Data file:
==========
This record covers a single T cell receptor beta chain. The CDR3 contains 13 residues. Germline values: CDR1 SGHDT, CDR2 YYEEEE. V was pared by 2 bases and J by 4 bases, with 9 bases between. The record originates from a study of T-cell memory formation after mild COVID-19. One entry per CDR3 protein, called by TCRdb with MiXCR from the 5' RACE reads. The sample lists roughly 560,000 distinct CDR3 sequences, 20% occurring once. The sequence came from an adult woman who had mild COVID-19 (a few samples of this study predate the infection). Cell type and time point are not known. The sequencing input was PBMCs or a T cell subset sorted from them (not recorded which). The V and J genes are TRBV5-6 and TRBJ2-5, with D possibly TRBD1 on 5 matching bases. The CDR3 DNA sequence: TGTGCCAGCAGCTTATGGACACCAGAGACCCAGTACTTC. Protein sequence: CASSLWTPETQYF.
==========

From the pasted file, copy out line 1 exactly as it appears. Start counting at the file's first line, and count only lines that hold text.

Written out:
This record covers a single T cell receptor beta chain. The CDR3 contains 13 residues. Germline values: CDR1 SGHDT, CDR2 YYEEEE. V was pared by 2 bases and J by 4 bases, with 9 bases between. The record originates from a study of T-cell memory formation after mild COVID-19. One entry per CDR3 protein, called by TCRdb with MiXCR from the 5' RACE reads. The sample lists roughly 560,000 distinct CDR3 sequences, 20% occurring once. The sequence came from an adult woman who had mild COVID-19 (a few samples of this study predate the infection). Cell type and time point are not known. The sequencing input was PBMCs or a T cell subset sorted from them (not recorded which). The V and J genes are TRBV5-6 and TRBJ2-5, with D possibly TRBD1 on 5 matching bases. The CDR3 DNA sequence: TGTGCCAGCAGCTTATGGACACCAGAGACCCAGTACTTC. Protein sequence: CASSLWTPETQYF.